How Your Company Culture Could Make or Break Your Business
April 25, 2018
Buzzwords are being tossed around this year but here’s one that you should really focus on: transparency. You can say it out loud. Trans-pa-ren-cy. No matter how you pronounce it, transparency isn’t just important for glasses anymore. Over the last couple of years, we’ve seen painful examples of companies that have alienated themselves and lost customers through their refusal to be open about their business practices.
The better known examples are large businesses like American Apparel who were left with a PR mess after it emerged that the company, which touted its American-made or globally-sourced methods, was, in fact, producing clothing in sweatshop-like conditions.
This isn’t to say that your small business will escape the wrath of customers if your questionable business practices are discovered. For instance, the small makeup company, Lime Crime is still in business. But the company’s founder alienated most of their initial customer base through her eyebrow-raising actions like attempting to sue a 13 year-old over photo credits, launching cyber-attacks on makeup bloggers who gave the brand a negative review, and refusing to reimburse customers who lost money when their website was hacked. With major retailers refusing to stock Lime Crime products, it’s likely they’ll remain an indie business with a small following until eventually disappearing.
Whilst most SMB owners’ actions aren’t as extreme as Lime Crime’s, it’s important to learn from companies that have fallen before and apply these lessons to yours.
Be Clear About Your Practices
When starting a new business, it’s understandable to want to please everybody. After all, attracting diverse customers seems like the fastest way to succeed. It’s important to be clear about your practices and offerings when questioned by customers.
Don’t offer a service if your business has no means to do so. It could leave both business owners and customers scrambling to find a solution when an honest answer could have sufficed in the beginning.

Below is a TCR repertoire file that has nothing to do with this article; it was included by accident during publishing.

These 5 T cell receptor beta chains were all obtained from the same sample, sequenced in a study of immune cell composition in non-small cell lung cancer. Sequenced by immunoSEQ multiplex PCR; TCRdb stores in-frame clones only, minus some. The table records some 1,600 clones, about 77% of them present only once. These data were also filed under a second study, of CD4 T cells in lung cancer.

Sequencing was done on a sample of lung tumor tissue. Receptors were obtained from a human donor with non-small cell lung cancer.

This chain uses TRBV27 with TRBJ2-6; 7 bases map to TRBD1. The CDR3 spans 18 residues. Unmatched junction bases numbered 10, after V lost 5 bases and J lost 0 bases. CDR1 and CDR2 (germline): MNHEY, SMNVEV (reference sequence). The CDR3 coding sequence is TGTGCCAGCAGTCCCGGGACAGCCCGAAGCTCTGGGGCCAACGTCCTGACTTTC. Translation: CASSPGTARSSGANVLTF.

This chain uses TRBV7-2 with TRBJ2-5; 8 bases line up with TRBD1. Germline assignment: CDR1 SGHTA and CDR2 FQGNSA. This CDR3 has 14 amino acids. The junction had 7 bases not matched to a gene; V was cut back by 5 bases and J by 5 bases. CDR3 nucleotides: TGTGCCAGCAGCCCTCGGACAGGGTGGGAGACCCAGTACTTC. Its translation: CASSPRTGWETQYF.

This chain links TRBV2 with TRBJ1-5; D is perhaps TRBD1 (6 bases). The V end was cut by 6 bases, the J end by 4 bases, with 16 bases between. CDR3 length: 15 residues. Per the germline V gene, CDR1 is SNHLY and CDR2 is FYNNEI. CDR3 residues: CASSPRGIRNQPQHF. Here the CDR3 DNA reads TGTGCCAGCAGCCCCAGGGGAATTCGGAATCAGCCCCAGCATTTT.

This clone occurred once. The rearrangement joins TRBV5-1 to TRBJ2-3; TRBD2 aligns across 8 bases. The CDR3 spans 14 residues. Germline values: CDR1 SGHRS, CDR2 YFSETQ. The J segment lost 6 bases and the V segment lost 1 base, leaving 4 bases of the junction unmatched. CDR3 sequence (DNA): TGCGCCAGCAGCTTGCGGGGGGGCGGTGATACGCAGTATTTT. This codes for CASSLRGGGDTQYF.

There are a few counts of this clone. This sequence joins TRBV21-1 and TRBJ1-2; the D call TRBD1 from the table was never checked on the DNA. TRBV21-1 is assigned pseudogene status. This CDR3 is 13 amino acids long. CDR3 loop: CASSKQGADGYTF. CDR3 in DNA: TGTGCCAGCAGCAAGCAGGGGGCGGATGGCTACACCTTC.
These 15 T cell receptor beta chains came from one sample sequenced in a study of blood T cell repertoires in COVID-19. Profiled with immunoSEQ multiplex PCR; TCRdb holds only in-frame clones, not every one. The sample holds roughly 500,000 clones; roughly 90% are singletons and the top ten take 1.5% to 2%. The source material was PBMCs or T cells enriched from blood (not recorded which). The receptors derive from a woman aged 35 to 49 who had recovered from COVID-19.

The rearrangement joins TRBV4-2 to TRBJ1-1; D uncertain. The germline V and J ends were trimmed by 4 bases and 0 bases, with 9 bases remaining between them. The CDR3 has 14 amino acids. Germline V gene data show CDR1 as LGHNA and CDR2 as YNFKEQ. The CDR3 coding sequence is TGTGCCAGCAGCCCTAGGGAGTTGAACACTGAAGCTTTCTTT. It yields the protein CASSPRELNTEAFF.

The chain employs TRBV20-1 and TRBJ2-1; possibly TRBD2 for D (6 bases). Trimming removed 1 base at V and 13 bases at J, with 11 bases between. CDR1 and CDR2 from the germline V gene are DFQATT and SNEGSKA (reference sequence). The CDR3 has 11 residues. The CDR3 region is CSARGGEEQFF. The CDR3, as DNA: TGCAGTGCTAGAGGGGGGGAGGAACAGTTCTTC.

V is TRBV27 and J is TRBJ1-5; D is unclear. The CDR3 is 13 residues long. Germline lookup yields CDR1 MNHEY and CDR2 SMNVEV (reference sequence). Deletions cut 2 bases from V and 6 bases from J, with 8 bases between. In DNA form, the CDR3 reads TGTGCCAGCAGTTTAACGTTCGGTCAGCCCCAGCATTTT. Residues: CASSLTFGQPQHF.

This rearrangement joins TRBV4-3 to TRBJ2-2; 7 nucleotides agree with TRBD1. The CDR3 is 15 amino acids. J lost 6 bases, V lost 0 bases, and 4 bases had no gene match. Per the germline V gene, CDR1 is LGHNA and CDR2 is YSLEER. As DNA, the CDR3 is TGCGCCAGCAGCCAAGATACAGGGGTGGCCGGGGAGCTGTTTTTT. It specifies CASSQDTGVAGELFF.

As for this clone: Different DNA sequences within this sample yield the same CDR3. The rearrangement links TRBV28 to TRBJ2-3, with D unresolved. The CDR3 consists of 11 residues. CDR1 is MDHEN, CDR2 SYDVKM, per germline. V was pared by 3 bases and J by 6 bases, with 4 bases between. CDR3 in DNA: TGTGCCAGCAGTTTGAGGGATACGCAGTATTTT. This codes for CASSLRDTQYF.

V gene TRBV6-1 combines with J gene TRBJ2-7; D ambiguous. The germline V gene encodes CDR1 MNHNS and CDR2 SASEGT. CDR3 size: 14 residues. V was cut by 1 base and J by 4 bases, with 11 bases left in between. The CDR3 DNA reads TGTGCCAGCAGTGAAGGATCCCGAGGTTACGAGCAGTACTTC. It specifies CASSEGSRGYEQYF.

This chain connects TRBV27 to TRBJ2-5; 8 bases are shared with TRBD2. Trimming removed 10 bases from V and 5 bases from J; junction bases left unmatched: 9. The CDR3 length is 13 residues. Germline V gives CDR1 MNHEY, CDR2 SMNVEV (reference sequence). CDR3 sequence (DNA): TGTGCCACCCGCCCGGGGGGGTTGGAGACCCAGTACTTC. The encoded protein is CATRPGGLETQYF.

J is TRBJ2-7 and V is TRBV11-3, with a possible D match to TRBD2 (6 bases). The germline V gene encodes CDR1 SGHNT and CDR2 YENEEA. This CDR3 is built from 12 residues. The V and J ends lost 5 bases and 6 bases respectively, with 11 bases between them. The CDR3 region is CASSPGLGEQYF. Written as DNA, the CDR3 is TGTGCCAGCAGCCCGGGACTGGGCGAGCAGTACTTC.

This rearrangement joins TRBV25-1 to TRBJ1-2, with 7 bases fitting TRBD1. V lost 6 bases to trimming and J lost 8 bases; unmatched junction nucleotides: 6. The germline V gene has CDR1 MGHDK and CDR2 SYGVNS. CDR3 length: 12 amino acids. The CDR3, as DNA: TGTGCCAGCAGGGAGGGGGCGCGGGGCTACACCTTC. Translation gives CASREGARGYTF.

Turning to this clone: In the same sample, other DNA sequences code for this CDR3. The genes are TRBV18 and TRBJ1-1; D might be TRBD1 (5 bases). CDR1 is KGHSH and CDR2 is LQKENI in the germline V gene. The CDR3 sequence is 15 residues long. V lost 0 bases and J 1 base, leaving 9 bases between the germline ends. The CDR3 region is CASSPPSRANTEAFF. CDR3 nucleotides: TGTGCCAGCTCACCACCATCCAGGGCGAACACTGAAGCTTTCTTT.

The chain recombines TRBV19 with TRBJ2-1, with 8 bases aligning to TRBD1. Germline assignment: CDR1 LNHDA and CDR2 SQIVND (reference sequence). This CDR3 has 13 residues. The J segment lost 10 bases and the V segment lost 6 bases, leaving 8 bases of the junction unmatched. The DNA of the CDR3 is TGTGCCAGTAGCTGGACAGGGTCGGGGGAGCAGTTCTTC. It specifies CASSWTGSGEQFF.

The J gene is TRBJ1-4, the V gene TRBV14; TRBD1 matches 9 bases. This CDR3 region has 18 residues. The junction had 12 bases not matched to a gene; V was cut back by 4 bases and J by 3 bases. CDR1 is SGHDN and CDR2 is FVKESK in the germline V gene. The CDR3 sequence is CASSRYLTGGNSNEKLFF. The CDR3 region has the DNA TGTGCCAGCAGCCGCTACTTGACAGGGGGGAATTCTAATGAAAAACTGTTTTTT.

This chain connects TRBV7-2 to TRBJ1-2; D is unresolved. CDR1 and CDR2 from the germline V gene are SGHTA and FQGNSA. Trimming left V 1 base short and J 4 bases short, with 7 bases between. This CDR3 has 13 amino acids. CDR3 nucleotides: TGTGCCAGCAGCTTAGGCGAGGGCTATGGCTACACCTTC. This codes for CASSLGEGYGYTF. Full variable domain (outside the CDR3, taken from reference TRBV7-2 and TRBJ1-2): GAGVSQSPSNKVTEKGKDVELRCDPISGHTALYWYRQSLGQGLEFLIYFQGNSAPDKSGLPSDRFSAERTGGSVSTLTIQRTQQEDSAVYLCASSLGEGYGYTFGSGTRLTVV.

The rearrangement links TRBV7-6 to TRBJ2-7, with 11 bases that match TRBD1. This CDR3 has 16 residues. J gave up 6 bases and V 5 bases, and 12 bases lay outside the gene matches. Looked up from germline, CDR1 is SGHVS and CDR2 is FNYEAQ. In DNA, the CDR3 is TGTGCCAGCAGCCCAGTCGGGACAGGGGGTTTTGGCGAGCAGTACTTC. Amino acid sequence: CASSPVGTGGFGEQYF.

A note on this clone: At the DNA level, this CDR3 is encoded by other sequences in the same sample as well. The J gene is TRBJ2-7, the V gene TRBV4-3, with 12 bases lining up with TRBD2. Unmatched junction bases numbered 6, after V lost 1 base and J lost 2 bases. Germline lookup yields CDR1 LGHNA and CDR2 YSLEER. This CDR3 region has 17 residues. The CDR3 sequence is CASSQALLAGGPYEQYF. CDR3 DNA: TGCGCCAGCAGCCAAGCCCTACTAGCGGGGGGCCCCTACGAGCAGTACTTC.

Customers appreciate when companies are transparent about internal practices that could affect them. Planning to hire a new financial officer? It may seem mundane but some customers would like to know. Uber’s workplace harassment fiasco was somewhat redeemed when the company was honest with customers and investors about their search for a new Chief Brand Officer.
Make Sure Your Staff Feel Safe
Whether it’s a team of two, or a small company of 20, it’s important to cultivate a culture of trust and honesty. When unhappy staff are working in a repressive environment, they’re likely to speak to outsiders about it. It may result in a negative rating on Glassdoor, which will drive away potential talent. Or it could balloon into legal action and the collapse of your business.
For instance, after news broke of Harvey Weinstein’s sexual misconduct against actresses, there was some hope that the company could still be saved. However, that changed after it emerged that employees also had horrific stories about company culture which allowed Harvey Weinstein’s behaviour to go on for so long. The company was eventually sold, but the lifting of non-disclosure agreements means employees are free to speak up and potentially sue the company over their mistreatment.
Invest in the Personal Touch
Customers are craving a personal experience more and more these days. A big part of promoting transparency and fostering trust is showing customers they can speak directly to an employee if a problem arises. Investing in customer service personalizes the consumer experience and allows you to respond on time to their enquiries. Many people have thought twice about doing business with a company after being unable to reach them directly when they needed to.
Enquiry boxes are so last decade. If possible, provide a way for clients to engage with staff through direct chat when they need to.
For instance, Veem allows customers to reach a customer service representative when they visit the home page. With shorter wait times, and multilingual representatives, small business owners can rest assured that they will receive almost immediate assistance when processing their money transfers to other companies and contractors.
Experience the personal touch and sign up with Veem for your business’ financial needs.